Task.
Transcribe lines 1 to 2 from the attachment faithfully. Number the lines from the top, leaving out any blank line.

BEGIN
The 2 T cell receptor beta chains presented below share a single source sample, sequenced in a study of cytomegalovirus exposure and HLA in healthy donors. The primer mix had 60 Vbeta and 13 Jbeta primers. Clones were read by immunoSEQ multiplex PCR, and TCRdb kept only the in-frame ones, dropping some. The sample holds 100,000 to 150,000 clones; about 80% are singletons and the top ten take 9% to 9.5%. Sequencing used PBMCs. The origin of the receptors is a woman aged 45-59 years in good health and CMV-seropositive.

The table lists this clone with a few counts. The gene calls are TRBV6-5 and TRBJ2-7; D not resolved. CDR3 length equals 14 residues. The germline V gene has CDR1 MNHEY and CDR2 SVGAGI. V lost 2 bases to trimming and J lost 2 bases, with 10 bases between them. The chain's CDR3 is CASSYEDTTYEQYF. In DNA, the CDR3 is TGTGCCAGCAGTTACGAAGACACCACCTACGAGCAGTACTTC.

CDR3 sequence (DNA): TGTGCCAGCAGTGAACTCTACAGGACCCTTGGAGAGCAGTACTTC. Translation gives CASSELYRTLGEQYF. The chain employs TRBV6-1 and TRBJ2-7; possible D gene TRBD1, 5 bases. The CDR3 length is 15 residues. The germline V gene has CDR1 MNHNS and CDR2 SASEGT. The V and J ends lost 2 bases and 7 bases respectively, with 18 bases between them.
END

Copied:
The 2 T cell receptor beta chains presented below share a single source sample, sequenced in a study of cytomegalovirus exposure and HLA in healthy donors. The primer mix had 60 Vbeta and 13 Jbeta primers. Clones were read by immunoSEQ multiplex PCR, and TCRdb kept only the in-frame ones, dropping some. The sample holds 100,000 to 150,000 clones; about 80% are singletons and the top ten take 9% to 9.5%. Sequencing used PBMCs. The origin of the receptors is a woman aged 45-59 years in good health and CMV-seropositive.

The table lists this clone with a few counts. The gene calls are TRBV6-5 and TRBJ2-7; D not resolved. CDR3 length equals 14 residues. The germline V gene has CDR1 MNHEY and CDR2 SVGAGI. V lost 2 bases to trimming and J lost 2 bases, with 10 bases between them. The chain's CDR3 is CASSYEDTTYEQYF. In DNA, the CDR3 is TGTGCCAGCAGTTACGAAGACACCACCTACGAGCAGTACTTC.